Time for a double dip?
A lousy debt deal, rising fears of a recession, the danger of longer-term stagnation: America’s outlook is grim
THIS ought to have been a good week for the American economy. The country’s leaders at last ended a ludicrously irresponsible bout of fiscal brinkmanship, removing the threat of global financial Armageddon by agreeing to raise the federal debt ceiling. Yet far from heaving a sigh of relief, investors are nervous. Stockmarkets around the world have tumbled (see article). On August 2nd, the day the debt deal was signed, the S&P 500 index saw its biggest one-day fall in over a year, and yields on ten-year Treasury bonds dropped to 2.6%, their lowest level in nine months, as investors sought safety.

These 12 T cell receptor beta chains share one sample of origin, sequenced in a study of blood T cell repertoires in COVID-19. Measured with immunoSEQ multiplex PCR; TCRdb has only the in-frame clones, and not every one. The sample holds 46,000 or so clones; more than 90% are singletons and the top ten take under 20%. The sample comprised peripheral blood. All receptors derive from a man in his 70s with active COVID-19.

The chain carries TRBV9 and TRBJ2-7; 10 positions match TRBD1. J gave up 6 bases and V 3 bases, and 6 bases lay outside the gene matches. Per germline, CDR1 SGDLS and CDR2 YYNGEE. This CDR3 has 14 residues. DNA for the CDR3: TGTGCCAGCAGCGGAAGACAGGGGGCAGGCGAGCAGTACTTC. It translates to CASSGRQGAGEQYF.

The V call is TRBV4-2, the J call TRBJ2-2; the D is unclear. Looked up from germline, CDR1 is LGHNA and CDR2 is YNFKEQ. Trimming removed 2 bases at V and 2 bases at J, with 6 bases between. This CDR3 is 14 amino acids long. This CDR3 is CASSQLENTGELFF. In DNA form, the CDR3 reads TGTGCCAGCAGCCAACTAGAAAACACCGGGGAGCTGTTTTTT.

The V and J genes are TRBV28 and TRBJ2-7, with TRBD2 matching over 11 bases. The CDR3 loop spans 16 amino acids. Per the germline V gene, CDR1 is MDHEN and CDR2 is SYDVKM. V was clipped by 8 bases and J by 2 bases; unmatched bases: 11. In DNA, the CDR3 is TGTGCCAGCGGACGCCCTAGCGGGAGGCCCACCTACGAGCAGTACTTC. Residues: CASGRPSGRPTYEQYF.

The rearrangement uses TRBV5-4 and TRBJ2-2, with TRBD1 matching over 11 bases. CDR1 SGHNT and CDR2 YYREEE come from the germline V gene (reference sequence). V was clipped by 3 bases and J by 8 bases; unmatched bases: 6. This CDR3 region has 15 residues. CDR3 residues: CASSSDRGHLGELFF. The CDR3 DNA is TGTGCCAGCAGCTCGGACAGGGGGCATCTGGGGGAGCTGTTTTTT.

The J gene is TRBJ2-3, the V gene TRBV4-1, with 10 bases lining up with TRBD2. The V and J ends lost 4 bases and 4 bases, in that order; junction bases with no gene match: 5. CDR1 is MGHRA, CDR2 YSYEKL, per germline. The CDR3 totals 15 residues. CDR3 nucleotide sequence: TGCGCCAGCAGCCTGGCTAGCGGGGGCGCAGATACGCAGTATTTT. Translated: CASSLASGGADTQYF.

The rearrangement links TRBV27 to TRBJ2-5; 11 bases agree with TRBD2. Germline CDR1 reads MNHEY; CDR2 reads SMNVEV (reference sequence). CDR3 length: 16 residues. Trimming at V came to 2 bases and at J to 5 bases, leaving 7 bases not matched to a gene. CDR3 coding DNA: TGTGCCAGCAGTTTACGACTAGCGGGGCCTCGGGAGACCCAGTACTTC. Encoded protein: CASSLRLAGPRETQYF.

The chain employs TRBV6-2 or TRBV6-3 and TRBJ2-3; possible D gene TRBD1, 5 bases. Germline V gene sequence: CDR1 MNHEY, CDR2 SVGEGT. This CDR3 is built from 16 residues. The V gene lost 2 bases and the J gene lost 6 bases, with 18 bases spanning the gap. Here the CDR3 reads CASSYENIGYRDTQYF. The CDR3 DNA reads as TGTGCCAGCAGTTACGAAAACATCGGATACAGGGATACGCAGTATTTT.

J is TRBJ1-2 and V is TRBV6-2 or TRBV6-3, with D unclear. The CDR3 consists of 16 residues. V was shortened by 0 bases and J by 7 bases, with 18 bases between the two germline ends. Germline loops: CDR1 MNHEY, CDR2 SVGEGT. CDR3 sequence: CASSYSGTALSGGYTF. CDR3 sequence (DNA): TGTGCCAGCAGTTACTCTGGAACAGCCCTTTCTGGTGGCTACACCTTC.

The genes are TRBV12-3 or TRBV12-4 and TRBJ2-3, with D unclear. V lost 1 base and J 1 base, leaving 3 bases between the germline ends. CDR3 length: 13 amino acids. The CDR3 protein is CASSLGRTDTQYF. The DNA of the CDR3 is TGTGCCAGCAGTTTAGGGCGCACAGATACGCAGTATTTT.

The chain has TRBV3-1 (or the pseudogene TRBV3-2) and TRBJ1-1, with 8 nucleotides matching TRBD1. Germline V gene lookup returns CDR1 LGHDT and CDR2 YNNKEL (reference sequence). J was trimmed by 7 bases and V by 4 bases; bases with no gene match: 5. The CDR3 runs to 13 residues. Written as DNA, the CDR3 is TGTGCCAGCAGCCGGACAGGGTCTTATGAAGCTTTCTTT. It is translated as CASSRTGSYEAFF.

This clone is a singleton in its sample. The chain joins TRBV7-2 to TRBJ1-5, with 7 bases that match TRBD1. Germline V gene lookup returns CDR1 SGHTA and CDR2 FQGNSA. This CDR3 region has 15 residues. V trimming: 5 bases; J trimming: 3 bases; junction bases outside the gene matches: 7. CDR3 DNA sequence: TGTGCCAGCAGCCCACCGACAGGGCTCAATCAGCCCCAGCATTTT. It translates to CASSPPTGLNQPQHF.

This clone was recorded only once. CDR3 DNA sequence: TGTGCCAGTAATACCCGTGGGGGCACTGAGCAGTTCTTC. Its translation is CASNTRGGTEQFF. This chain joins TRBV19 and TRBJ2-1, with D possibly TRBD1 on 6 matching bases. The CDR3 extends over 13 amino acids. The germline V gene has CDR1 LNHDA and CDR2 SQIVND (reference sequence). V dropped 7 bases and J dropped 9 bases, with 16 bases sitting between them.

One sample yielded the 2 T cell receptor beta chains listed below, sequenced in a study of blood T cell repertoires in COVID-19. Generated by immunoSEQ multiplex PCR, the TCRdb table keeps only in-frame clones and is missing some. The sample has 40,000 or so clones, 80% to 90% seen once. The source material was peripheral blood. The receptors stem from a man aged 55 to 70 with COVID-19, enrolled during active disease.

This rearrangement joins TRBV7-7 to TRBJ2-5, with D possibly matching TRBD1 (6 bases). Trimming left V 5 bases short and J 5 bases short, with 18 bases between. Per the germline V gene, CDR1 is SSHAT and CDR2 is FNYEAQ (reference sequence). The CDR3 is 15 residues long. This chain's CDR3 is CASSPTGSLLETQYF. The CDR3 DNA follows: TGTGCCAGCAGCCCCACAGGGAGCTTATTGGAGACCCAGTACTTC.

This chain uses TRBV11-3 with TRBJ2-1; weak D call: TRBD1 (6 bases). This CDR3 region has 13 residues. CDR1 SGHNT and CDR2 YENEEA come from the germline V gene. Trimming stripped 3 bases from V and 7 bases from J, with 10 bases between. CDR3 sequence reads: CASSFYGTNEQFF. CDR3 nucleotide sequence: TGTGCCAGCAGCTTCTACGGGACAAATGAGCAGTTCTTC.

It is not all to do with America: the euro zone is a mess (see article) and manufacturing everywhere seems to be slowing. But America’s prospects have suddenly darkened. Statistical revisions and some grim new figures have revealed a weaker-than-assumed recovery that has all but ground to a halt. Once stalled, an economy can easily tip back into recession, particularly if it is hit by a new shock—as America’s is about to be, thanks to a hefty dose of fiscal tightening made worse by the debt deal. The odds of a double dip over the coming year are uncomfortably high, perhaps as high as 50%.